The first three countries I visited had one currency, a familiar alphabet and English was widely spoken. The next three countries had three different currencies, two different alphabets, five different languages** and a more challenging and entertaining travel infrastructure.
I am used to traveling in Romania and Bulgaria but Ukraine was new to me. I had to get used to minibuses that were numbered but not listed on on bus stop signs and very confusing methods of payment.
- How to pay on the minibus - estimate the price of the ride, throw money on the carpeted area behind the driver and eventually the driver or another passenger will hand you back your change.
Lots of things were labeled but most of the signage was in Cyrillic. Luckily for me, this one was in English or I never would have known what it was.
- I arrived during the week of Sukkot and got to celebrate the holiday three times - in two different synagogues and in the middle of a pedestrian street in Kyiv.
- I took a tour of Odesa's underground and learned a lot about the catacombs and the country from my guide.
- Lots of parks in both cities - great for walking and just hanging out.
- Wonderful Jewish history museums in Odesa.
- Food - I ate lots of cheese pancakes at "Soviet-style" cafeterias but I did manage to find a couple of other places to eat.
|Brand new food hall in Kyiv|
|Kyiv Cake a'la Sophie|
- Kyivo-Pechers'ka Lavra Monastery - Kyiv
- Potemkin Steps - Odesa I visited multiple times.
- Chrysanthemum Festival - Odesa
- Memorial to the victims of the Holodomor Famine - Kyiv
- More statues from Odesa - clockwise from top: Isaak Babel, a monument to the orange that saved Odesa and a statue dedicated to famous authors from Odesa in the Literature Museum sculpture garden.
I was excited to return to Romania and my volunteer teaching assignment in Csíkszentsimon. This time I stayed in the volunteer accommodation in Csíkszereda, the closest town. I had a great week. I learned a little Hungarian, taught several classes at the school, achieved my goal of visiting the local beer factory, reconnected with the teachers and ate some of my favorite food.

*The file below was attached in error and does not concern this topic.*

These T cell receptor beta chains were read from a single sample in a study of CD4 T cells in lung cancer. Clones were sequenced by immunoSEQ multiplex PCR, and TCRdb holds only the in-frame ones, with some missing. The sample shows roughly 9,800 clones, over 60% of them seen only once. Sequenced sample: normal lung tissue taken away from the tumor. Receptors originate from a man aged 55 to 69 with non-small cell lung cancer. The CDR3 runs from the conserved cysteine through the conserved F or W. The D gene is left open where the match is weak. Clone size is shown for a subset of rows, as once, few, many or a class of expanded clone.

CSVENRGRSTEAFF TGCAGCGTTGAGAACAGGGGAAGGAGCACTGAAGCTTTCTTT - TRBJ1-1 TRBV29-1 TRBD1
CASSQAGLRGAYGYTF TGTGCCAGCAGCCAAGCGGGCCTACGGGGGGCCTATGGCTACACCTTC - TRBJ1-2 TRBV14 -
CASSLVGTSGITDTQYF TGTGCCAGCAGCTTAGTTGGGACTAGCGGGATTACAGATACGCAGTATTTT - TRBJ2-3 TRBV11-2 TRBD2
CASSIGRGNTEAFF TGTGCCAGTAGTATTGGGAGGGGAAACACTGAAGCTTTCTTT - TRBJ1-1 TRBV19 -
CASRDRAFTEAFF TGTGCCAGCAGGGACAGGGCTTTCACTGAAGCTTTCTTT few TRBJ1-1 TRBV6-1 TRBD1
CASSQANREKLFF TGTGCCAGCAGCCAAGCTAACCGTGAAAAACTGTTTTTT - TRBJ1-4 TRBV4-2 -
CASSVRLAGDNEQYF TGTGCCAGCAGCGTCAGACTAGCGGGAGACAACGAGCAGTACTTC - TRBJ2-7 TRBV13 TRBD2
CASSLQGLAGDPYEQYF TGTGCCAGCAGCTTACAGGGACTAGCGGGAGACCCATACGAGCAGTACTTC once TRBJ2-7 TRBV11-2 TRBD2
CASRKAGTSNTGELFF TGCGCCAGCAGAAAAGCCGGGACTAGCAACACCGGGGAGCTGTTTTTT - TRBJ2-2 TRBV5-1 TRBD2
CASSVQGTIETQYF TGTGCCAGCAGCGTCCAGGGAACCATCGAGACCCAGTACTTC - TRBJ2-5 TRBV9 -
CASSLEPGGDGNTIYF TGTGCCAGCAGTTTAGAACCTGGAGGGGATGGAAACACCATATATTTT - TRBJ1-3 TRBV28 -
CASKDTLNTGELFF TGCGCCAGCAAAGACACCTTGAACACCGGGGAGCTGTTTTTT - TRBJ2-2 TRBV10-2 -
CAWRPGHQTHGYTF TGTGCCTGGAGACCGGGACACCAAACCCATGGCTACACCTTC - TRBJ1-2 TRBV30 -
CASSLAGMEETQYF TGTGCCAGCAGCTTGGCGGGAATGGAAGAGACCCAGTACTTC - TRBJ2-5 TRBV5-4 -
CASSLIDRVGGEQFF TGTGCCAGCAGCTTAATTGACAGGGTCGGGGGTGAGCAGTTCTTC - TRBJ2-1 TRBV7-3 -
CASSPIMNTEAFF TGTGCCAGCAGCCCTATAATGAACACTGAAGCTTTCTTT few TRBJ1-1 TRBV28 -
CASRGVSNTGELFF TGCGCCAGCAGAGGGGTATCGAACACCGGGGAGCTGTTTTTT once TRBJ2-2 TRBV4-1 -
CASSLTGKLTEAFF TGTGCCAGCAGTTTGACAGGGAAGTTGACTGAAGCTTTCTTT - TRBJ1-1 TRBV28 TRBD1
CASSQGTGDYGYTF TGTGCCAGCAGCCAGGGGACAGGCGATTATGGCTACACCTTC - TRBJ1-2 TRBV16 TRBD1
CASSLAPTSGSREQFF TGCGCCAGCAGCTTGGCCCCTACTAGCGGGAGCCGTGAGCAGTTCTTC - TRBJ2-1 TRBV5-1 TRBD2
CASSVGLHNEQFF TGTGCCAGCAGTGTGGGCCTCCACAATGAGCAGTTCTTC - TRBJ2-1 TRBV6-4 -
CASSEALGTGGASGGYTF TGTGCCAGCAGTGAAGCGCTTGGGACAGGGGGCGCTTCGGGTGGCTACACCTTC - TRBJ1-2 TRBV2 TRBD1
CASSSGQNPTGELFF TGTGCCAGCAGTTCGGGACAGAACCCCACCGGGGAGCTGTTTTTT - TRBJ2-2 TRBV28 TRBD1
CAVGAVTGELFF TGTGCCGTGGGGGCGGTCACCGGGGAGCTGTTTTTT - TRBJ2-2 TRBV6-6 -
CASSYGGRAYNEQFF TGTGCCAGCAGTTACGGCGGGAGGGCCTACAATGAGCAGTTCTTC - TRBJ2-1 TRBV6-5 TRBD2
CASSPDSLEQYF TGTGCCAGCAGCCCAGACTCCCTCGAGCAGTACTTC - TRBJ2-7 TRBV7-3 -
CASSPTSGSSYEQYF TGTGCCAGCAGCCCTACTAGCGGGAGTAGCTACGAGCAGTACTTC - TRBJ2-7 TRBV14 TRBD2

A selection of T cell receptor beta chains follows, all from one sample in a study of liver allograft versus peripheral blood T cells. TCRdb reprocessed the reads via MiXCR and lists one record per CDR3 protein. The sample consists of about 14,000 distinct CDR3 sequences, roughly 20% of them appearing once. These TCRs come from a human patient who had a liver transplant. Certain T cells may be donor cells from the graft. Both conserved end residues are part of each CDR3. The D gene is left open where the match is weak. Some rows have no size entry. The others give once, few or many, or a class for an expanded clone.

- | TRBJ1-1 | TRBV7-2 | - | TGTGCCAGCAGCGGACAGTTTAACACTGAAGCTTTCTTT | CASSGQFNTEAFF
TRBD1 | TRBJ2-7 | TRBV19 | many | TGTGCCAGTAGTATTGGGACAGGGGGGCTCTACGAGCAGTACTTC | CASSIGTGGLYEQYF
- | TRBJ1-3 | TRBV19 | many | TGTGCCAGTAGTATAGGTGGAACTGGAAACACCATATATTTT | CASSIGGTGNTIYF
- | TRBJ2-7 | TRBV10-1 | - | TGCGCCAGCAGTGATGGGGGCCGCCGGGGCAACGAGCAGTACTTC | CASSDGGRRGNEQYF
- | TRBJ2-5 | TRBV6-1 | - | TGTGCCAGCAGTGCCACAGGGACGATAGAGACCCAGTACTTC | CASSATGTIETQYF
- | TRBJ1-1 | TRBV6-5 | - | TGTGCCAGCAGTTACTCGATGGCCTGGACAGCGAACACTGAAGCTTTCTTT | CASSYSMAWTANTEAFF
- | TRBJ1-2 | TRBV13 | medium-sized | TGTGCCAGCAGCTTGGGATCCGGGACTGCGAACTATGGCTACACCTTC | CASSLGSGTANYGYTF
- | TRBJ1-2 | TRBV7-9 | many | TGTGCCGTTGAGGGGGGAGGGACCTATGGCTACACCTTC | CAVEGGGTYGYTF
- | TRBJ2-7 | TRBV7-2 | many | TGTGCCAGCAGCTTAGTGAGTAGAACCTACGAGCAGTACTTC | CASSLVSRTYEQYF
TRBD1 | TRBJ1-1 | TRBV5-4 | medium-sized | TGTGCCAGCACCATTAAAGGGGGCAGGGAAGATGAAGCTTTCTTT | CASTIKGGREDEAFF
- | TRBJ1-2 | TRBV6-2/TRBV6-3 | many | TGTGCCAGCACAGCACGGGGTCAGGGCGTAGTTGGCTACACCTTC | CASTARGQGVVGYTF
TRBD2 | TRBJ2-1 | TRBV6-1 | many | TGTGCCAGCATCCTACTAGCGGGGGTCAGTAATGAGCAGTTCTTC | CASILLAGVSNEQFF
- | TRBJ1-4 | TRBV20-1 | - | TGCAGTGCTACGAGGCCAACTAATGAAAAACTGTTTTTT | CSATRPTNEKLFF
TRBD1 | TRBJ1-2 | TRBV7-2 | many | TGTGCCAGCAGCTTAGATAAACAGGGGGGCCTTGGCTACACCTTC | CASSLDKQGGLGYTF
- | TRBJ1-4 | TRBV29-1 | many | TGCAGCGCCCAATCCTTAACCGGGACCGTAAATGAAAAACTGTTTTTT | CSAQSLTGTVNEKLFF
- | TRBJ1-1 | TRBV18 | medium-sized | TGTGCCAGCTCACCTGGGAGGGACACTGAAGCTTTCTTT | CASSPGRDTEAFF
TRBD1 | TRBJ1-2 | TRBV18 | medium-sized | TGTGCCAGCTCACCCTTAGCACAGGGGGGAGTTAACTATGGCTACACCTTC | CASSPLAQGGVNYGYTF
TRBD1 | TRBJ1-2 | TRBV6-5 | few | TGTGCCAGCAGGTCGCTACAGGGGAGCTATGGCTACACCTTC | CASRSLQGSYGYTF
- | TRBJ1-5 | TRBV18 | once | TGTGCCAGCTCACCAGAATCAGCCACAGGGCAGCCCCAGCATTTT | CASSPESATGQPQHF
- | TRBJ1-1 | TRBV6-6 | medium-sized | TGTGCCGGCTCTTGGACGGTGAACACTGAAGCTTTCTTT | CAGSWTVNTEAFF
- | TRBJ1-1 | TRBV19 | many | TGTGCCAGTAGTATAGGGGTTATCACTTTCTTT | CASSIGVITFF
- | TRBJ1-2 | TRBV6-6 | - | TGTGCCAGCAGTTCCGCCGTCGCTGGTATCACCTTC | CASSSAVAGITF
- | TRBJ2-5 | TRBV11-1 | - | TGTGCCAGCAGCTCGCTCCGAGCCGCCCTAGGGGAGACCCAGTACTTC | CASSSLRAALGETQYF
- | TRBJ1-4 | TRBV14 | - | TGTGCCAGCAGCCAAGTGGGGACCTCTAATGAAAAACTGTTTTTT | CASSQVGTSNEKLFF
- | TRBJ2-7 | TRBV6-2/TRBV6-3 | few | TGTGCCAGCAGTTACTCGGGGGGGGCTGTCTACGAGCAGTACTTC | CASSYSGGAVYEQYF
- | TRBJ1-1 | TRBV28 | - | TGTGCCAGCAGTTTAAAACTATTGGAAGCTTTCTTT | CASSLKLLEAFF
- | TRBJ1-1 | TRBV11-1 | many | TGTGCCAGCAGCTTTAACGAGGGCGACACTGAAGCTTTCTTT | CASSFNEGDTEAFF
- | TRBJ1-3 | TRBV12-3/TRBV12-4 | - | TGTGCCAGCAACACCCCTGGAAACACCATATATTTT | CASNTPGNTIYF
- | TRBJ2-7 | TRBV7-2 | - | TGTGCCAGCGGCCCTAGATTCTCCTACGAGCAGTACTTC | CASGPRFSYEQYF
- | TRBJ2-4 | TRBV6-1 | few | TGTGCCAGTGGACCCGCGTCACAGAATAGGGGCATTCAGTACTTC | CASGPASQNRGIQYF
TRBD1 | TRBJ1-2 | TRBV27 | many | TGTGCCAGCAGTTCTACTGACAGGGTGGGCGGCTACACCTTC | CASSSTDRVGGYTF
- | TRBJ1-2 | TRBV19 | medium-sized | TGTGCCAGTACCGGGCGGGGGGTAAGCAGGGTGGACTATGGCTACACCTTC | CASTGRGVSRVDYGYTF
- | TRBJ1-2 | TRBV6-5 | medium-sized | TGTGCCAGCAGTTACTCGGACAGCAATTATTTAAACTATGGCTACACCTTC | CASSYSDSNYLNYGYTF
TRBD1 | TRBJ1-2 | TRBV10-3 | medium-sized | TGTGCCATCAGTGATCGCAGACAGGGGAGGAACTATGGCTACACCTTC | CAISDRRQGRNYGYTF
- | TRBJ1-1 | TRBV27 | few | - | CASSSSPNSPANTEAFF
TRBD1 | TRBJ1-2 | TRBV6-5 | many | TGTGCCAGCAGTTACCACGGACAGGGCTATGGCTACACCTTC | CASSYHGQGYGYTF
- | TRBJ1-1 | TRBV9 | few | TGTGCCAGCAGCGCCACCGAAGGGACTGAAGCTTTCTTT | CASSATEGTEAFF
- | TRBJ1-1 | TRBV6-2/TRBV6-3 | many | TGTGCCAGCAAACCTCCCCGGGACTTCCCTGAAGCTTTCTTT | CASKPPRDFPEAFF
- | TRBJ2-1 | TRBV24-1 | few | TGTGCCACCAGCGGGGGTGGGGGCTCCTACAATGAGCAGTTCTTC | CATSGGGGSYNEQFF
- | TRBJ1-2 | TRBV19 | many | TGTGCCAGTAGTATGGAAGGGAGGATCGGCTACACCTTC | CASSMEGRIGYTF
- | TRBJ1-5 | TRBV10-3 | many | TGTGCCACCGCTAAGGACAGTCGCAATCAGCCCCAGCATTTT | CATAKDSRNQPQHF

Me at the beer factory:
Me (not pictured) enjoying my second autumn of 2019:
I spent two days in Bucharest before leaving for Bulgaria. My hostel was wonderful and I got a chance to explore different neighborhoods, shop and eat some more of my favorite foods. I was lucky enough to see a performance in Yiddish (with English subtitles) at the Romanian State Jewish Theater.
I had to take the overnight bus to Sofia but luckily a guy at my hostel was taking the same bus so I shared a midnight Uber ride to the bus station and the bus ride with someone I knew. Once in Sofia I immediately took a bus to Plovdiv, one of the 2019 European Capitals of Culture. It was a very quick trip but I got to stay at my all-time favorite hostel, revisit my favorite place for shawarma and do a little more shopping.
|My room at Hostel Old Plovdiv - I had the whole room (complete with period furnishings) to myself|
|I completed my collection of photographs of the Old Testament frescoes at Sveta Marina Church|
Sofia was the perfect place to end my trip. I visited in 2015 and 2019 so this time I didn't have to run around sightseeing and taking pictures. I did visit a great new museum, the Red Flat - Everyday Life in Communist Bulgaria, a re-creation of a 1980's apartment. I went back to Rila Monastery for the third time, visited the Boyana Church and of course, ate at some of my favorite restaurants.
Rila Monastery, this time in the fall:
Monument of Stefan Stambolov, a Bulgarian politician who was assassinated (I am sure you can figure out how) in 1895:
My favorite neon sign:
Things I Learned:
- Overnight buses haven't gotten any better. The only advantage is that you can't see what is going on around you.
- The showers at the Frankfort Airport are wonderful.
- Six week trips are a little too long.
* Preferred spellings
** Ukrainian and Russian in Ukraine, Hungarian and Romania in Romania and Bulgaria.